SPAIN’S government has called for people to behave “responsibility” after a weekend marked by people celebrating the end to the state of alarm without masks or social distancing.

“The end of the state of emergency does not mean the end of restrictions. Far from it. The virus threat is still real,” Spain’s Justice Minister Juan Carlos Campo insisted in an opinion piece published in El Pais on Monday.

“That’s why the authorities will continue to take action and the public must keep on behaving responsibly,” he wrote.

His warning came after a state of alarm that had been in place for six months expired at midnight on Saturday bringing an end to curfews and restrictions on travelling across regional borders, and caps on the numbers allowed to meet in a group.

After months of these restrictions people took advantage of the new freedom to dance in the street, take part in botellones (drinking in the street) many without wearing masks or maintaining social distancing.

Spain’s television stations broadcast images of crowds of revellers meeting in city squares in scenes reminiscent of festivities usually seen on New Year’s Eve.

Speaking about the images during an official visit to Greece, Spain’s Prime Minister Pedro Sanchez warned against “lowering our guard”.

“Vaccination is progressing well, with very positive results,” he said, but “the virus continues to circulate and we must maintain barriers.”

However, his government has come under a barrage of criticism for lifting the state of alarm without a nationwide de-escalation plan in place.

Instead, each of Spain’s 17 autonomous regions have to individually ask the courts to approve restrictions they deem necessary in their territories.

This led to mass confusion on Saturday night with many citizens having no idea what the new rules were in their regions.

In Cordoba, a bar owner described the chaos. “We have a curfew in place at 11pm so must stop serving, clear the bar and pack away the tables on the terraza,” the owner of Café Malaga, a popular live music venue, told the Olive Press.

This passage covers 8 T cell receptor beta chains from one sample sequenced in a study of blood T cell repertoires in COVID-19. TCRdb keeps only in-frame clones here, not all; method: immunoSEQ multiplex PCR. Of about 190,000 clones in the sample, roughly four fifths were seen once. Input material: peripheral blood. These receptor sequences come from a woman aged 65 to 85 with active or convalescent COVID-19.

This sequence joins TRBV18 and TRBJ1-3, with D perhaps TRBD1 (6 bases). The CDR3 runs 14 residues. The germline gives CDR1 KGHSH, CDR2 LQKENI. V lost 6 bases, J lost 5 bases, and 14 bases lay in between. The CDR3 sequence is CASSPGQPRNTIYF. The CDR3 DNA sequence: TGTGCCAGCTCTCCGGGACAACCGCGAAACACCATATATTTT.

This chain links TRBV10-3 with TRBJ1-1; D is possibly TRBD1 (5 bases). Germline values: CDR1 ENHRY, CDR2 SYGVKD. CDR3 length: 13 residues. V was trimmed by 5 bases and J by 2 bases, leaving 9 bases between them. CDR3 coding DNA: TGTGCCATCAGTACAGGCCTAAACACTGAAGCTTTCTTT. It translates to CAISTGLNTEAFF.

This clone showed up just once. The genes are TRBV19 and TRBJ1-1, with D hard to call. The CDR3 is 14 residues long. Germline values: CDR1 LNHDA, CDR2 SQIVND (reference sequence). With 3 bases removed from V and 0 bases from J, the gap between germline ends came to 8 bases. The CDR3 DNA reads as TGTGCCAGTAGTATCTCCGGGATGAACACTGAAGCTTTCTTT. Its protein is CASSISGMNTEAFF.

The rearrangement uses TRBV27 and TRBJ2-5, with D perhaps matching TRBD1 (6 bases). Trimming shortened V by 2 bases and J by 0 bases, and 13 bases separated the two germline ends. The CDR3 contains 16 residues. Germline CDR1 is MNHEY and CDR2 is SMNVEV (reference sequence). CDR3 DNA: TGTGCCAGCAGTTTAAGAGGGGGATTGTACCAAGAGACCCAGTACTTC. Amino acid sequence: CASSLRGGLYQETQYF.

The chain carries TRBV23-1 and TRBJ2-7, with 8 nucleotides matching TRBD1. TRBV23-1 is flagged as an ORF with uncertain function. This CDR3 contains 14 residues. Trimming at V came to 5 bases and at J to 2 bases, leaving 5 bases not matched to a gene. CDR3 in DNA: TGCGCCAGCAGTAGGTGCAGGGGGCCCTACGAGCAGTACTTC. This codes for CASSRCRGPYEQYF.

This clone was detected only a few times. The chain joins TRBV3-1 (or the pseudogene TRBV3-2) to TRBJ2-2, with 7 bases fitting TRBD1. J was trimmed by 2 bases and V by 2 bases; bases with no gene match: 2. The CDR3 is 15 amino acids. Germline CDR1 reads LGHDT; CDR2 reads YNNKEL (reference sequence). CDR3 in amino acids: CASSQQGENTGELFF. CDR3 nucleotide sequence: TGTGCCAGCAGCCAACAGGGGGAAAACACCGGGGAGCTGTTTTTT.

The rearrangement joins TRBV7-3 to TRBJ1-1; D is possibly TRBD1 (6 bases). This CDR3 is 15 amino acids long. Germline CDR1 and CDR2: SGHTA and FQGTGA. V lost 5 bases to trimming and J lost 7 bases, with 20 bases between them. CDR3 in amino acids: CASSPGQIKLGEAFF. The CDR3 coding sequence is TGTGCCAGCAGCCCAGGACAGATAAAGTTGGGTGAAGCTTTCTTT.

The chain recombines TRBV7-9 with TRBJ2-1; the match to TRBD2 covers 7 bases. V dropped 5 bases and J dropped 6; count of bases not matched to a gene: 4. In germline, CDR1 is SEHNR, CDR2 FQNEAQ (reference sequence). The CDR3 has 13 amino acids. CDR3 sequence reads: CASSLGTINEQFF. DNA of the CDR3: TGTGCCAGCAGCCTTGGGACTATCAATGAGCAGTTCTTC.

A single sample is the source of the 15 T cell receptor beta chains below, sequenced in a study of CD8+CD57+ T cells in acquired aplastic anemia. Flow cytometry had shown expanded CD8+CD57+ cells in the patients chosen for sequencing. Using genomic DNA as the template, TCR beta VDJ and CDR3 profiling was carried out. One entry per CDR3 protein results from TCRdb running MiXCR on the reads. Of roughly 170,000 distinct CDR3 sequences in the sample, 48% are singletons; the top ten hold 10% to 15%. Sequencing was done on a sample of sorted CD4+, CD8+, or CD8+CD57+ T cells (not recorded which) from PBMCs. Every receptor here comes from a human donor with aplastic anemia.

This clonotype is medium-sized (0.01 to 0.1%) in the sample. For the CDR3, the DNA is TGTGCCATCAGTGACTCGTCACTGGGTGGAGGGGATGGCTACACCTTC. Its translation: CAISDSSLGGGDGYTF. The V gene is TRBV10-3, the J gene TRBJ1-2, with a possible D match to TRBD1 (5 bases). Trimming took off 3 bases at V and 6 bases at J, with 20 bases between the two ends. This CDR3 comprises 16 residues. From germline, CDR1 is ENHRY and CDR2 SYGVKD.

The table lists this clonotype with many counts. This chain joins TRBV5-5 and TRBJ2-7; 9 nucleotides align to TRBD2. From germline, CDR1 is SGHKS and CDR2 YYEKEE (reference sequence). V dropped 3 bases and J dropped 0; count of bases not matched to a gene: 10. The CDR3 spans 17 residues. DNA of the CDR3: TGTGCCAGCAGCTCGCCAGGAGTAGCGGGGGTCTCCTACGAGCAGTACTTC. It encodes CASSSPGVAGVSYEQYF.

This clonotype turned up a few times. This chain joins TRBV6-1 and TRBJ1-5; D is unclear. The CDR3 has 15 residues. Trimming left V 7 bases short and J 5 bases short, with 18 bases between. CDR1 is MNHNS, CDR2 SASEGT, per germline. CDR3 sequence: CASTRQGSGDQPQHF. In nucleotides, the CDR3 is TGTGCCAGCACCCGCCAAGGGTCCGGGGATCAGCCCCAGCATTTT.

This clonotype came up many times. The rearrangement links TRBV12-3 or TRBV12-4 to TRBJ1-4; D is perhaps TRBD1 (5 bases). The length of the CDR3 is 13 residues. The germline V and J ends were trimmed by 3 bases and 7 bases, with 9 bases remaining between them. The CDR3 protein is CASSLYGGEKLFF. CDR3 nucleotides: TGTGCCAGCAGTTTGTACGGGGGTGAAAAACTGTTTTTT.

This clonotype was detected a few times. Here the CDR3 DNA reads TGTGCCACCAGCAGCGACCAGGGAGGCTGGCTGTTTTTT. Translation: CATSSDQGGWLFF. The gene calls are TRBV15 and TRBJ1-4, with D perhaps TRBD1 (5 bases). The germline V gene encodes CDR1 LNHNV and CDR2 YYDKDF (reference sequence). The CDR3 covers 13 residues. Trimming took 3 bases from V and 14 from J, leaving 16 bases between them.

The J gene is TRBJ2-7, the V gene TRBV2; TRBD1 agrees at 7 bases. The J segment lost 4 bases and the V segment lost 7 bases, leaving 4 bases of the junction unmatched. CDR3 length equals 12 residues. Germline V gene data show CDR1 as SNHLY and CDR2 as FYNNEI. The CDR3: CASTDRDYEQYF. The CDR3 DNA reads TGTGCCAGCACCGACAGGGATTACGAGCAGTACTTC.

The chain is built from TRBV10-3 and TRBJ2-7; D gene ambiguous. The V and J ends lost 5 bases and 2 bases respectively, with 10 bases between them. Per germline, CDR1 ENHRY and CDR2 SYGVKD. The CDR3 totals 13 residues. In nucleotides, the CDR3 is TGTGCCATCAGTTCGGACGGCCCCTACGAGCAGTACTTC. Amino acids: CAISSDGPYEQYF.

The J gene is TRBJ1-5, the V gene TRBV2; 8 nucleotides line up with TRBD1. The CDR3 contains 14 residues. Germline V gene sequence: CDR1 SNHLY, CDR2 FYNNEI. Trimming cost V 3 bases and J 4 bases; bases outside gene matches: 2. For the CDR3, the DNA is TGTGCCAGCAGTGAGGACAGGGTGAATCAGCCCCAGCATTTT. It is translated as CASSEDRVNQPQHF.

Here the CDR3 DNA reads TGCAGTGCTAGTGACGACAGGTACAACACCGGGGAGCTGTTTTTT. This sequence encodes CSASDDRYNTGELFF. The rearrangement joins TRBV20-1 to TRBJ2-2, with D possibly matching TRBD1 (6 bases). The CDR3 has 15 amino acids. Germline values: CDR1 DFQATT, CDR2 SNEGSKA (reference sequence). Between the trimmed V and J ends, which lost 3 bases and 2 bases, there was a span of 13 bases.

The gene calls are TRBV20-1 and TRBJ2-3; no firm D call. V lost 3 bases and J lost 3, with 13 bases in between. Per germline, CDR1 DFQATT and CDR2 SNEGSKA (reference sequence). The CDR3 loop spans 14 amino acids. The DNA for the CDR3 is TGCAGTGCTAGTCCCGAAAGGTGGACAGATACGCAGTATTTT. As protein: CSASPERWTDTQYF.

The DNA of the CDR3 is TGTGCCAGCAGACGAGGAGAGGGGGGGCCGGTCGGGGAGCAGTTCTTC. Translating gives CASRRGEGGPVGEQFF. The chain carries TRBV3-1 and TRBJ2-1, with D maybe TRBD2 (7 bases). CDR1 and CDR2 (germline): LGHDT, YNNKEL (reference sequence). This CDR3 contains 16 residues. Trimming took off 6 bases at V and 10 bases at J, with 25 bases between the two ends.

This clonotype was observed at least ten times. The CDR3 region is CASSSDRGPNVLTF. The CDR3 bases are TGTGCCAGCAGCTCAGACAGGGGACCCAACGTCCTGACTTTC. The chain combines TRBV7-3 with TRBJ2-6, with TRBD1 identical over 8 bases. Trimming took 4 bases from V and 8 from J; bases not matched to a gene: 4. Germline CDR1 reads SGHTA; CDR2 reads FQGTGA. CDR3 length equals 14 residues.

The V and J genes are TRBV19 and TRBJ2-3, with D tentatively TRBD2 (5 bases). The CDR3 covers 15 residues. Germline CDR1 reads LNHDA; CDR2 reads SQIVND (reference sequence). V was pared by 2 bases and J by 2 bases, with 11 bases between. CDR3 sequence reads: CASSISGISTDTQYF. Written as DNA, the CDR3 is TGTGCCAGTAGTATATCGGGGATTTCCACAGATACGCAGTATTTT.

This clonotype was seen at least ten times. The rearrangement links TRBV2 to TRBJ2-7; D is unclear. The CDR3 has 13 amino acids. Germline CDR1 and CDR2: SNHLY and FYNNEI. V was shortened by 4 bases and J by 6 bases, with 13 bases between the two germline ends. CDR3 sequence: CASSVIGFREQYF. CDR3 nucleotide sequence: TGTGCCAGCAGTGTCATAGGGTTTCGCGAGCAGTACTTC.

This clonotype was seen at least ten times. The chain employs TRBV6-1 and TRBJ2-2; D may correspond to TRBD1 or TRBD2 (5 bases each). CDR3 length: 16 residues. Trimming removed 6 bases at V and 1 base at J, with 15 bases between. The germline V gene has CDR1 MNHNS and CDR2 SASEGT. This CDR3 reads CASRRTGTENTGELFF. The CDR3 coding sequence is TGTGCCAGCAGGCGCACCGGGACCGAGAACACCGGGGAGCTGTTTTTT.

“But with the state of emergency lifting at midnight, I suppose that if we wanted, we could reopen again and start serving, meanwhile during that ‘dead hour’ people will stand around outside with their drinks in plastic cups”.

Andalucia announced on Tuesday that it is considering reinstating the curfew, while the Balearic Islands and Valencia region have already gone to the courts to impose new measures.

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The government faced fierce criticism not only from opposition parties and regional authorities but also health officials over their handling of the end of the state of alarm.

“Sánchez bears sole responsibility for these gatherings,” said right-wing opposition leader Pablo Casado despite a resounding win by his Popular Party in Madrid where the leader Isabel Ayuso, stood on an anti-lockdown ticket.

He accused the government of failing to have to a back-up plan. “With Sánchez, we’ve gone from a state of emergency to a state of chaos.”

Meanwhile, medics voiced concern that such celebrations could set the country back after more than a year fighting a disease that has at times overwhelmed Spain’s health system.

“Saturday night’s images are deeply saddening after the hard and difficult year we have been through,” said Javier Millan, a spokesman for Spain’s ER doctor’s association SEMES.

But Spain’s government insists there are sufficient provisions in place within the law for regions to manage their own restrictions through courts in their own regions.

Appeals can be made to the Supreme Court which will have the final say.

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